Even with some late season rains,hay production has substantially been down this year, and rather than buy hay some producers are opting to be self sufficient.
Mott farmer, James Thomas, said this season has been tough.
“I’m thinking . . . I’d classify it as one of the worst ones. There has been issues with everything. It didn’t rain until July 20. Everybody is short on grass . . . short on hay,” said Thomas.
Duane Marxen of the NDSU Extension Office in Hettinger County, said local farmers and ranchers are not in a hurry to buy hay.
“Out – of – state hay is . . .far as prices go, are ridiculously high. You have to be able to turn a profit on this. A lot of people are turning to selling cattle than paying for high price hay, ” said Marxen.
The price of in-state hay hasn’t been much better either.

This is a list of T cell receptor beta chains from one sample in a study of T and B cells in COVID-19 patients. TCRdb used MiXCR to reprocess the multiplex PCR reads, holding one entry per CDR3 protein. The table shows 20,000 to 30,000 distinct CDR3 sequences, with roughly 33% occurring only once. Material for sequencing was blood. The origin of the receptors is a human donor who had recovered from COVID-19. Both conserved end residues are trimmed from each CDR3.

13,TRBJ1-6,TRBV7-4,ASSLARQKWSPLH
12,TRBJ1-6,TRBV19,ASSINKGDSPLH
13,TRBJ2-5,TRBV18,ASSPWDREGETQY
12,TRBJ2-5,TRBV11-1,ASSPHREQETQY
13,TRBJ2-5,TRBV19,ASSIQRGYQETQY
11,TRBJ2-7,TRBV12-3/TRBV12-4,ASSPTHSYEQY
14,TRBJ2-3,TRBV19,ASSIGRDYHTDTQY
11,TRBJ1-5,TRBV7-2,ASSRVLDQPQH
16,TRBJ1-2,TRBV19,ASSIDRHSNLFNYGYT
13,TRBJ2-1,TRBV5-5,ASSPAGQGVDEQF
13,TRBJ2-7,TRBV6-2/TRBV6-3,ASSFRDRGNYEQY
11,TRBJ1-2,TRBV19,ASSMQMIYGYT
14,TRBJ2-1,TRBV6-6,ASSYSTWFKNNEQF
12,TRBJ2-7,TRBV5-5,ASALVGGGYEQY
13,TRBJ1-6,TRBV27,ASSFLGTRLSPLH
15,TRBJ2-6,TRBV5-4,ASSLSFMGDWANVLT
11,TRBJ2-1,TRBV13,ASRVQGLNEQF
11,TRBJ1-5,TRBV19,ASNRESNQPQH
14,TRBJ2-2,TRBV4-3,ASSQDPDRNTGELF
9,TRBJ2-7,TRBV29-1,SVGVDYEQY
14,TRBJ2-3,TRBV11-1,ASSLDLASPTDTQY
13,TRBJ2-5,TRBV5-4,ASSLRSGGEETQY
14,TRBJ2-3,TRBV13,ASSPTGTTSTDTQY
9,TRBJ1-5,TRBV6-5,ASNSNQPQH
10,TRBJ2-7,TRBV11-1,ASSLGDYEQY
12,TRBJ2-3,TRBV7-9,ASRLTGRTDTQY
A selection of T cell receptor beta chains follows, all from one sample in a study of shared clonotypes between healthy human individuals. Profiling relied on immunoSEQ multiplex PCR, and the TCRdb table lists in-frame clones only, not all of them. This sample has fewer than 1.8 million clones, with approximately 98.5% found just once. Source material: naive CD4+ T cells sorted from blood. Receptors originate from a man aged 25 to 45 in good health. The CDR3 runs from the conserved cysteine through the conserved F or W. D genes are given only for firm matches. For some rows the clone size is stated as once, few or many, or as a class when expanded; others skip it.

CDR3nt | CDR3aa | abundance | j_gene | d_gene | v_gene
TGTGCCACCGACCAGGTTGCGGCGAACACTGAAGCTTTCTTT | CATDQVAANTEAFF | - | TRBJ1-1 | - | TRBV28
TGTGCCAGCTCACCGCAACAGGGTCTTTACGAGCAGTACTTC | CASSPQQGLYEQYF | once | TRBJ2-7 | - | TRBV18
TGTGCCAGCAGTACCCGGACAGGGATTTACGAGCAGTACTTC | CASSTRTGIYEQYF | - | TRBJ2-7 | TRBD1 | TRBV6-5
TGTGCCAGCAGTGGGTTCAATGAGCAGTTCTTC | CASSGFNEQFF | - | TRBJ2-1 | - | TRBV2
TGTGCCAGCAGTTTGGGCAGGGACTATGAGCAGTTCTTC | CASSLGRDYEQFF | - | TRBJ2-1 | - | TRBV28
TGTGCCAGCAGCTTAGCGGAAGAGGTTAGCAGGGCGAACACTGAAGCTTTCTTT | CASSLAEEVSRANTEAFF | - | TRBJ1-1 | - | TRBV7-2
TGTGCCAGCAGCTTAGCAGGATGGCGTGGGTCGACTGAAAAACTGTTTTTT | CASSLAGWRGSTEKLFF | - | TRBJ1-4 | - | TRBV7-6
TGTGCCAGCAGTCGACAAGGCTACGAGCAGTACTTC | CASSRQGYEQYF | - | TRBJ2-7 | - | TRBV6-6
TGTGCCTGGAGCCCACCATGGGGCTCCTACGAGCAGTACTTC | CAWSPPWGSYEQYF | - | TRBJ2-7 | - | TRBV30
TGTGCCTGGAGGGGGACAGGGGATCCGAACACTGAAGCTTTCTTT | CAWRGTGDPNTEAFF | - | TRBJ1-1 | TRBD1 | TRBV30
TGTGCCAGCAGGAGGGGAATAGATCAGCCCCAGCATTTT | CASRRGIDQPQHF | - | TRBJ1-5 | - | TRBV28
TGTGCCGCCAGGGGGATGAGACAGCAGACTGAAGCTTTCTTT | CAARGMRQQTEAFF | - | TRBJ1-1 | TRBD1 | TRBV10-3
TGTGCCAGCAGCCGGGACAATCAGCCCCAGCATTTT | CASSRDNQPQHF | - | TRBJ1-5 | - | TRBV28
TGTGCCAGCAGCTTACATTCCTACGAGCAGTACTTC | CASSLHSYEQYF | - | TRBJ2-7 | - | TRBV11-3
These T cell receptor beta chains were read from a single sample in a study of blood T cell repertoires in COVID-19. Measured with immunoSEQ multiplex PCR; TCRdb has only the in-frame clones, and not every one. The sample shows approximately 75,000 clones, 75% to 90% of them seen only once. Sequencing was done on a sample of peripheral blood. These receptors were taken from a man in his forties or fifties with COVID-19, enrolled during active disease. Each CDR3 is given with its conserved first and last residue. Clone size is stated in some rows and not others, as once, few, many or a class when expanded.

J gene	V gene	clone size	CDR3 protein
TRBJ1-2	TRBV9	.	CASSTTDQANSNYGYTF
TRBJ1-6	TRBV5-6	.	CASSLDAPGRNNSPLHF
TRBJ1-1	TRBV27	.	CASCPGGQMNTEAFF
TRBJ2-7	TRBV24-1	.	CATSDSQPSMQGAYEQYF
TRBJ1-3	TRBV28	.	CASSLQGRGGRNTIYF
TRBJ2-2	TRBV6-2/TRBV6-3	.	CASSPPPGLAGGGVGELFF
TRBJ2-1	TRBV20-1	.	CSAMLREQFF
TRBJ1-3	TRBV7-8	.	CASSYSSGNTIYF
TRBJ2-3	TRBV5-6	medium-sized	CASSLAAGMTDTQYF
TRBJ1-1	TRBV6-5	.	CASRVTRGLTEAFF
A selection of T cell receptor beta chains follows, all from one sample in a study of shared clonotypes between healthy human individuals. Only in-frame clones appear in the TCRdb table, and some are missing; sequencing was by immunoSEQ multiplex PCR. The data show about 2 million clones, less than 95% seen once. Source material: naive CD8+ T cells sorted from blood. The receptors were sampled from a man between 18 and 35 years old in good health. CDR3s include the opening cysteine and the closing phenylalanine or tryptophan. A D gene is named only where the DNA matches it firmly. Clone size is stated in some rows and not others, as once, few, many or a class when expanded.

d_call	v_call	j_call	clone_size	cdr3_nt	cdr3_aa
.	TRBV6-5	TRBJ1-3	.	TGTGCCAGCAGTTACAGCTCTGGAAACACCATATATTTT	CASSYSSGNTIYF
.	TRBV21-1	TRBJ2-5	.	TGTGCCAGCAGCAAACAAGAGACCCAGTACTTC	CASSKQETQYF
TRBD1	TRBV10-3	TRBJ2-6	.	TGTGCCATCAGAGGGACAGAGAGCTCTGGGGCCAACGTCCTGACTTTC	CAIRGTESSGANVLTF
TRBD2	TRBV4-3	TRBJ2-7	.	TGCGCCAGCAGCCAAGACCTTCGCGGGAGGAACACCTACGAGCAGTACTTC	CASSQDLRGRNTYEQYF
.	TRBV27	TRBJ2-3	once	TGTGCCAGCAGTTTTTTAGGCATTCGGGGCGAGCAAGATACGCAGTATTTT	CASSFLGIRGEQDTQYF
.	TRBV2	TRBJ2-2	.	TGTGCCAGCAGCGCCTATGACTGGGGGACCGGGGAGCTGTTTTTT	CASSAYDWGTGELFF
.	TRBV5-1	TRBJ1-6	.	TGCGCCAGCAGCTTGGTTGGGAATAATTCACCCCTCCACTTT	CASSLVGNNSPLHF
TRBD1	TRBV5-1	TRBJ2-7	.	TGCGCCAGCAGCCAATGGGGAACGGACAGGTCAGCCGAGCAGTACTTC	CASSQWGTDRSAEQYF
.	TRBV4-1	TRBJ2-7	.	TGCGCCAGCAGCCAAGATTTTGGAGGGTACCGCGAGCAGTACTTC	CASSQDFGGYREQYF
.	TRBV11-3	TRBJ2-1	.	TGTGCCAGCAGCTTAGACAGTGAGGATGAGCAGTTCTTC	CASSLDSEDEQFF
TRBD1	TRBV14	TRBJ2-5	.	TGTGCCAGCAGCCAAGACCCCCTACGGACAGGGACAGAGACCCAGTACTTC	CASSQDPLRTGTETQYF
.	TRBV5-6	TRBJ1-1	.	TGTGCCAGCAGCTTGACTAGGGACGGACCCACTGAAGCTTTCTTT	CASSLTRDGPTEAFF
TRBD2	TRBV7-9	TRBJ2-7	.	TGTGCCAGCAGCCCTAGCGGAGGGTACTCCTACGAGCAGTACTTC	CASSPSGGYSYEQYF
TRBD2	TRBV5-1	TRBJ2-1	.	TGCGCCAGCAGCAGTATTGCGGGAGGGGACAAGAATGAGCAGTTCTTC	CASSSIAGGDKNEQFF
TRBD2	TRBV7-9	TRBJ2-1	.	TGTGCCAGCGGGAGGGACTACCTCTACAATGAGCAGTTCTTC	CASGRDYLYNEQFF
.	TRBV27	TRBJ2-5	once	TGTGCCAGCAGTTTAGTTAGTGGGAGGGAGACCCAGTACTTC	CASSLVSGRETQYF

“CRP is at a $100 a bale . . . that is in state. Right now wheat hay is selling locally from $110 to $130 a ton,” said Marxen.
This season farmers like Thomas are working areas of their farm for hay, that they have never used for that purpose before. Sometimes to get just a 1/4 of a bale.
” We cut many miles of ditches and waterways that we have never cut for years , because there was hay there. The wheat wasn’t very good, so we cut a lot of wheat for hay,” said Thomas.
Thomas and his family said they usually get two bales of hay an acre in a normal season, but this season they have seen half of that.
” and you spend all year last year planning on your crop to get yields and stuff, and you end up cutting it for hay, and it’s disappointing,” Josh Greff, Mott farmer.
The NDSU Extension Service is telling farmers and ranchers to test all alternative hay sources for nitrates,before feeding it to their cattle.